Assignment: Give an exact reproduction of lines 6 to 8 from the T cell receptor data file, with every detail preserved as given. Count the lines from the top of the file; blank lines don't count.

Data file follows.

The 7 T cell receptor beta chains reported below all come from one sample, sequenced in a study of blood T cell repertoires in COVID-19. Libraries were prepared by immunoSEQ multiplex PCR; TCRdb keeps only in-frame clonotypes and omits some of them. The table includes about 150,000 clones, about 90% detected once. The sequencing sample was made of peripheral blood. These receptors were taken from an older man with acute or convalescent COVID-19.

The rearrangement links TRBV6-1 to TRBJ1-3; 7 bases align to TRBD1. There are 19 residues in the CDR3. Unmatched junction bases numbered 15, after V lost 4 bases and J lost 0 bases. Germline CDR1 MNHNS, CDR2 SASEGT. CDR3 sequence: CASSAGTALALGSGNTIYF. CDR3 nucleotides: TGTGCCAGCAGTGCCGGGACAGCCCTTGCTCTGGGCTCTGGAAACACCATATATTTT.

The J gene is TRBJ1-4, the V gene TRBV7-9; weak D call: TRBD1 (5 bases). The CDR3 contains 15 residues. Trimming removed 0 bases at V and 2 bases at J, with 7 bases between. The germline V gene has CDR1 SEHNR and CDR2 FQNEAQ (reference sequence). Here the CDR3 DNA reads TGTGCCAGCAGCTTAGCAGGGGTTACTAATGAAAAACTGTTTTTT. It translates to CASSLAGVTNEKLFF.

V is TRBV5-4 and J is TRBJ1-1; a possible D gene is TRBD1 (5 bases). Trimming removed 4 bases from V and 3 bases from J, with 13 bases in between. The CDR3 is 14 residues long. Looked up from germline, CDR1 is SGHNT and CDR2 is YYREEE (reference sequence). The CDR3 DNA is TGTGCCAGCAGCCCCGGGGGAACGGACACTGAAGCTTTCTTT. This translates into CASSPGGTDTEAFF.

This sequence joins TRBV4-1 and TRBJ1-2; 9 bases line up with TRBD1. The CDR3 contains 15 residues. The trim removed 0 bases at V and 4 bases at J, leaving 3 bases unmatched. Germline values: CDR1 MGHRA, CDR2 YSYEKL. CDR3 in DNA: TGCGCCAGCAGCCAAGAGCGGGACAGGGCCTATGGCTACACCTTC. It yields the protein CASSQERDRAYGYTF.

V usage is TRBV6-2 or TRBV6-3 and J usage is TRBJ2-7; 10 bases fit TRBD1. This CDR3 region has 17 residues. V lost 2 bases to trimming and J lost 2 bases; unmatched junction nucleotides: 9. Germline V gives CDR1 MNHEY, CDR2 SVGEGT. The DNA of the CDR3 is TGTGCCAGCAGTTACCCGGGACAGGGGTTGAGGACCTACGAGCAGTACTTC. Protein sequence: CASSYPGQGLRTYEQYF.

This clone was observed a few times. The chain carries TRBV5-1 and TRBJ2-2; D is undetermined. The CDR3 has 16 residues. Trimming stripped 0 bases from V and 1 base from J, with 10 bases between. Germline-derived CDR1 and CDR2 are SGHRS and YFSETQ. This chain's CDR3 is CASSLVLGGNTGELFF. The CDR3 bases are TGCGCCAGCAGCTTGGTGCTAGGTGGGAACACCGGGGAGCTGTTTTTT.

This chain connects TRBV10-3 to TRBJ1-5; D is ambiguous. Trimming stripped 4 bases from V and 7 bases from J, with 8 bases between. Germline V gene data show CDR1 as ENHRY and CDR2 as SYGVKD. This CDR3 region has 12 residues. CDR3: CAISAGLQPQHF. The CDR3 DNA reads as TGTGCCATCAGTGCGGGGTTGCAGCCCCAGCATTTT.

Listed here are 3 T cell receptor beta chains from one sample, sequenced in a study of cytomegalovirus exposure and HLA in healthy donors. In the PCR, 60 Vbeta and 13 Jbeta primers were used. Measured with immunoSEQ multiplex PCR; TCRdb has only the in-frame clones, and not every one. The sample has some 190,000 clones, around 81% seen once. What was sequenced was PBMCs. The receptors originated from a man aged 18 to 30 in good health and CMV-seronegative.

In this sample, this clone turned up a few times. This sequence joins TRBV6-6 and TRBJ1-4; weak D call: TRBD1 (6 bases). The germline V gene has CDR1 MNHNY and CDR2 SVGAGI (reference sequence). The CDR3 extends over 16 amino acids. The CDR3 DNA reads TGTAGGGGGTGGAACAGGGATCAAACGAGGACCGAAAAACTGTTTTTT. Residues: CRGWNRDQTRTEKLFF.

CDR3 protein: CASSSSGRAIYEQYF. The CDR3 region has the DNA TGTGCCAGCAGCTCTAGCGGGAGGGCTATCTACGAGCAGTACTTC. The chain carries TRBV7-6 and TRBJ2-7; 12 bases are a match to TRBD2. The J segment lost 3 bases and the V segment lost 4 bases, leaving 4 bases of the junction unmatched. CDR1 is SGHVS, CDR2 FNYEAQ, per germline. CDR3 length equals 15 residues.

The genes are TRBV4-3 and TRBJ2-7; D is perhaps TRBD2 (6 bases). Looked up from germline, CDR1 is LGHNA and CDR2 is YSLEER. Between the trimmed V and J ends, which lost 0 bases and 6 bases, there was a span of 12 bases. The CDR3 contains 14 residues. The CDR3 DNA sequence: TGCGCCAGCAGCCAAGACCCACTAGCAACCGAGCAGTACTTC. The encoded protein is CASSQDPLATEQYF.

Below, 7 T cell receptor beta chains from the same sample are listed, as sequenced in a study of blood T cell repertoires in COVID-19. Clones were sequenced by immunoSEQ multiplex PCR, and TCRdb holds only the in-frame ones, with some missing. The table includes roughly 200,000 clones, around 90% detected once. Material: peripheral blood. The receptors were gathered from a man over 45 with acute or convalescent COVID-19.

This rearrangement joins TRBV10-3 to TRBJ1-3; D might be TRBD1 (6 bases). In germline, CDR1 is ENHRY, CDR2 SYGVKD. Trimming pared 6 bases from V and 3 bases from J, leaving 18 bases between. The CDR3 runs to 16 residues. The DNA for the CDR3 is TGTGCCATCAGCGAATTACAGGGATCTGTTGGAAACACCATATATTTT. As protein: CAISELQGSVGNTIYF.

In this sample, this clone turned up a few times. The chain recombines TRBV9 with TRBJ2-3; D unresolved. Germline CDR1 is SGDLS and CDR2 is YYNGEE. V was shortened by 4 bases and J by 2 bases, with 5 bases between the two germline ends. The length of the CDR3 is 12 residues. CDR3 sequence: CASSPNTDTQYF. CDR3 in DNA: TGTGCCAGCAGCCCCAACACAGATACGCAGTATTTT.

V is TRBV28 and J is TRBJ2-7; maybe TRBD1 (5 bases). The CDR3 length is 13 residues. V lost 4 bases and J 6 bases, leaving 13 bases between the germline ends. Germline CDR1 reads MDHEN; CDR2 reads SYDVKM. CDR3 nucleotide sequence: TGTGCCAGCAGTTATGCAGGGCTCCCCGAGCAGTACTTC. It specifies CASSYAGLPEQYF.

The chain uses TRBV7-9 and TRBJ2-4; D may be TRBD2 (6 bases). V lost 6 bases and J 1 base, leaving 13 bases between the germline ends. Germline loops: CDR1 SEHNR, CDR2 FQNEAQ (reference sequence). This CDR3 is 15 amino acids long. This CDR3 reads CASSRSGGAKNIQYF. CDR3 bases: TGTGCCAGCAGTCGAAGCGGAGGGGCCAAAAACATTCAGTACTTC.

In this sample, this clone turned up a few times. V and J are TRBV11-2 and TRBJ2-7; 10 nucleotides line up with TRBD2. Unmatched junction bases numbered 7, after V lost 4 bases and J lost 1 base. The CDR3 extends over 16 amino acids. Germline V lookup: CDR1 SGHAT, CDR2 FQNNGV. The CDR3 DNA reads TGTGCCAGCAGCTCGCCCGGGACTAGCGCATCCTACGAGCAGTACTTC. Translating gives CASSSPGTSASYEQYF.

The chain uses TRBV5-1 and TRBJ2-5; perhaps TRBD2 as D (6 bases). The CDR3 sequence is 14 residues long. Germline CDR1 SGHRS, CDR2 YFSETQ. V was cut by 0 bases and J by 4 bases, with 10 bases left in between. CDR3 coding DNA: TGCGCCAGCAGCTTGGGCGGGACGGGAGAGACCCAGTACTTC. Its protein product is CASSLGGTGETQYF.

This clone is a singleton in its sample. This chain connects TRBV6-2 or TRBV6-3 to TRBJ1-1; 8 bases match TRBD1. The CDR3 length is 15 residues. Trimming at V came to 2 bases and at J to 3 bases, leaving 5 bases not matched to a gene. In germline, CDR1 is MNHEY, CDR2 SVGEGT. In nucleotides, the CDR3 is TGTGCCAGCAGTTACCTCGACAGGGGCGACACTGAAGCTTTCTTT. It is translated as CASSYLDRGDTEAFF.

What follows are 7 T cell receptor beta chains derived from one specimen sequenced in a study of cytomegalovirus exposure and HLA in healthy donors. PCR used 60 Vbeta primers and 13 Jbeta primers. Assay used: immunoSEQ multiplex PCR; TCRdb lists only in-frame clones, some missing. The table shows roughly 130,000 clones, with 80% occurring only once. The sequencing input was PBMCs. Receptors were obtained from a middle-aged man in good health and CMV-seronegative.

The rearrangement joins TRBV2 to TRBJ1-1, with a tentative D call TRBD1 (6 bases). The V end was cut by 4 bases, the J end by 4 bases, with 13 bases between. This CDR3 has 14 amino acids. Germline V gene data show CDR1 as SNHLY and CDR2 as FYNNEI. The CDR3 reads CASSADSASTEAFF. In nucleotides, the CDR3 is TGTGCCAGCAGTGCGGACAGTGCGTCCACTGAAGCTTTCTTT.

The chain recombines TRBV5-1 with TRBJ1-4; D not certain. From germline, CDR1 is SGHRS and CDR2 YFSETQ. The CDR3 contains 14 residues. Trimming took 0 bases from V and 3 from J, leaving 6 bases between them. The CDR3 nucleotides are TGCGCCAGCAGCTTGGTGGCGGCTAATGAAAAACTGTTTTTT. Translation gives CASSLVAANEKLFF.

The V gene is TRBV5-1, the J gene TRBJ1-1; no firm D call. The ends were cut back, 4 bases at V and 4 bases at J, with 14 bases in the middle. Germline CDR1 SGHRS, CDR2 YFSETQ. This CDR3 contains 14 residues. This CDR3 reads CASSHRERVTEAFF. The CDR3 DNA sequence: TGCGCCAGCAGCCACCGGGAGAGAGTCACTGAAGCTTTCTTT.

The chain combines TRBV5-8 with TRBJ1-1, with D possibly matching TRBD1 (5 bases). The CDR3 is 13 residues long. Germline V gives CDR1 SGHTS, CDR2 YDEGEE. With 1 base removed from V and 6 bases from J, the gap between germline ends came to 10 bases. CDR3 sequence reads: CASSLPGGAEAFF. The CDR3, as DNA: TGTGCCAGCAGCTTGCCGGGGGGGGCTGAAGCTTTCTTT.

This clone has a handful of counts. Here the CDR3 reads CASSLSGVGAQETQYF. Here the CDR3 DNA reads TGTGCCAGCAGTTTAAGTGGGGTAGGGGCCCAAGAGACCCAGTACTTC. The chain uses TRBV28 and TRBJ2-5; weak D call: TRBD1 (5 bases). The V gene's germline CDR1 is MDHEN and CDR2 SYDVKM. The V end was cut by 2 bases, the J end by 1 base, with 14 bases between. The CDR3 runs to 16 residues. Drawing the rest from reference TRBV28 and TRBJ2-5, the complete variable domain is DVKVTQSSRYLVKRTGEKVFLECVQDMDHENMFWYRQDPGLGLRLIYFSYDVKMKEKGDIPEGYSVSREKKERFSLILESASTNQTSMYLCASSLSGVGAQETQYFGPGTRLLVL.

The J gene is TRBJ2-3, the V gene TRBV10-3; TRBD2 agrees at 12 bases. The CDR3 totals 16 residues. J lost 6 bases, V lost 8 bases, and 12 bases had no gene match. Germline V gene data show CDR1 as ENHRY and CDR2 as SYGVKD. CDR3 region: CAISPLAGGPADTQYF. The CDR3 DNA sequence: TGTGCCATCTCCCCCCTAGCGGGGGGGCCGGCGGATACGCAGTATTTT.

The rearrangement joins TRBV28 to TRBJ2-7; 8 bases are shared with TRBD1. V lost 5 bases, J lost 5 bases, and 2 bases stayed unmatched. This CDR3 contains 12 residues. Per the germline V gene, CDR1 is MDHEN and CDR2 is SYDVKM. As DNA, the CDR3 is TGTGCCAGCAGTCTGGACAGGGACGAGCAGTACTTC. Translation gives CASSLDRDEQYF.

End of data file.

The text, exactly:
V usage is TRBV6-2 or TRBV6-3 and J usage is TRBJ2-7; 10 bases fit TRBD1. This CDR3 region has 17 residues. V lost 2 bases to trimming and J lost 2 bases; unmatched junction nucleotides: 9. Germline V gives CDR1 MNHEY, CDR2 SVGEGT. The DNA of the CDR3 is TGTGCCAGCAGTTACCCGGGACAGGGGTTGAGGACCTACGAGCAGTACTTC. Protein sequence: CASSYPGQGLRTYEQYF.

This clone was observed a few times. The chain carries TRBV5-1 and TRBJ2-2; D is undetermined. The CDR3 has 16 residues. Trimming stripped 0 bases from V and 1 base from J, with 10 bases between. Germline-derived CDR1 and CDR2 are SGHRS and YFSETQ. This chain's CDR3 is CASSLVLGGNTGELFF. The CDR3 bases are TGCGCCAGCAGCTTGGTGCTAGGTGGGAACACCGGGGAGCTGTTTTTT.

This chain connects TRBV10-3 to TRBJ1-5; D is ambiguous. Trimming stripped 4 bases from V and 7 bases from J, with 8 bases between. Germline V gene data show CDR1 as ENHRY and CDR2 as SYGVKD. This CDR3 region has 12 residues. CDR3: CAISAGLQPQHF. The CDR3 DNA reads as TGTGCCATCAGTGCGGGGTTGCAGCCCCAGCATTTT.